Tuesday, December 18, 2012

Hands Off Germany’s Neo-Nazi Party

by Lucian Kim

New York Times

December 18, 2012

Last Friday appeared to be a good day for German democracy. The Bundesrat, or upper house of Parliament, voted to ban the extreme-right National Democratic Party for trying to undermine the country’s constitutional order with its “anti-Semitic, racist and xenophobic stance.” The party, known by its German initials N.P.D., regrets the Nazis’ defeat in World War II, wants to take Germany out of NATO and agitates to send immigrants “home.”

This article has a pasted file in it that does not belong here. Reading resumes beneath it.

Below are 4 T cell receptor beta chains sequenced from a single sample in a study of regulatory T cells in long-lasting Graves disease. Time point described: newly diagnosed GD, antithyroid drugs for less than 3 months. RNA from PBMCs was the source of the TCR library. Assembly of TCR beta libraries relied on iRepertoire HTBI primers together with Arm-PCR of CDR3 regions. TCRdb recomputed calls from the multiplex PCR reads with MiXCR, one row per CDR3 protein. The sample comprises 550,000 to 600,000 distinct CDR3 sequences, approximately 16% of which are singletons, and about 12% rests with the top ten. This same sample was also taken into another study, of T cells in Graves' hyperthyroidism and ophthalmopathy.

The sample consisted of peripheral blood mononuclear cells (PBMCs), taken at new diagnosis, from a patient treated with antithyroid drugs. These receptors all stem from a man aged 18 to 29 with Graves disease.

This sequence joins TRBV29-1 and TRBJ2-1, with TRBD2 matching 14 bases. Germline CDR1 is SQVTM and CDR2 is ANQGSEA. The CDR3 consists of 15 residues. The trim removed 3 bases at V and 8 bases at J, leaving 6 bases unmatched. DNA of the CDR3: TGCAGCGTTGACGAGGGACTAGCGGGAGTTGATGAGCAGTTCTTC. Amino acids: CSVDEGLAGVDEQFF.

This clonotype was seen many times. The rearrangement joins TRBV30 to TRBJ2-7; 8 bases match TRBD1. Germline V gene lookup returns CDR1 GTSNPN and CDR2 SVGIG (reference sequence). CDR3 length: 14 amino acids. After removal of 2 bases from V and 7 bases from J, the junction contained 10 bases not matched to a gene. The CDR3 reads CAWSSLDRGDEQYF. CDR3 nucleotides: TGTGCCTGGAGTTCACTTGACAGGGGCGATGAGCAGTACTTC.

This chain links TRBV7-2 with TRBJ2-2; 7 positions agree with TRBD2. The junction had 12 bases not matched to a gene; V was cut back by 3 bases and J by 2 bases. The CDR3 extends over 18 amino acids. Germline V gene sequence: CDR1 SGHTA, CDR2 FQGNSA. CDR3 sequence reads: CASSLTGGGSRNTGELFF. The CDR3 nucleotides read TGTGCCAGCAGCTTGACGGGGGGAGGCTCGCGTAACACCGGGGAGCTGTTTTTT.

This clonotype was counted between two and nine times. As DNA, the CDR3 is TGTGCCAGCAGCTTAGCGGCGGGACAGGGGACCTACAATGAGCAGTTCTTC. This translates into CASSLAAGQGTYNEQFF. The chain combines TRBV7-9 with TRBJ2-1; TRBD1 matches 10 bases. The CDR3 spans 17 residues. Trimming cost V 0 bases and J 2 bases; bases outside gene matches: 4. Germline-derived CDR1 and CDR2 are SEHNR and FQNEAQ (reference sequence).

Yet the Bundesrat, controlled by the opposition, is fighting the wrong fight. The chances are slim that the Constitutional Court will back the ban and rule that the N.P.D. threatens Germany’s democracy. Only two parties — West Germany’s Communist Party and the immediate successor to the Nazi Party — have ever been banned, both more than 50 years ago.

And if the N.P.D. survives, it could emerge stronger than before.

Founded in 1964, the N.P.D. was a fringe party in West Germany. After German reunification in 1990, it experienced a brief revival in the former East Germany among the young, disgruntled and unemployed. Today, it has about 6,000 members and holds seats in just two state assemblies. The N.P.D. represents about 1 percent of the electorate nationwide and has no hope of getting into Parliament.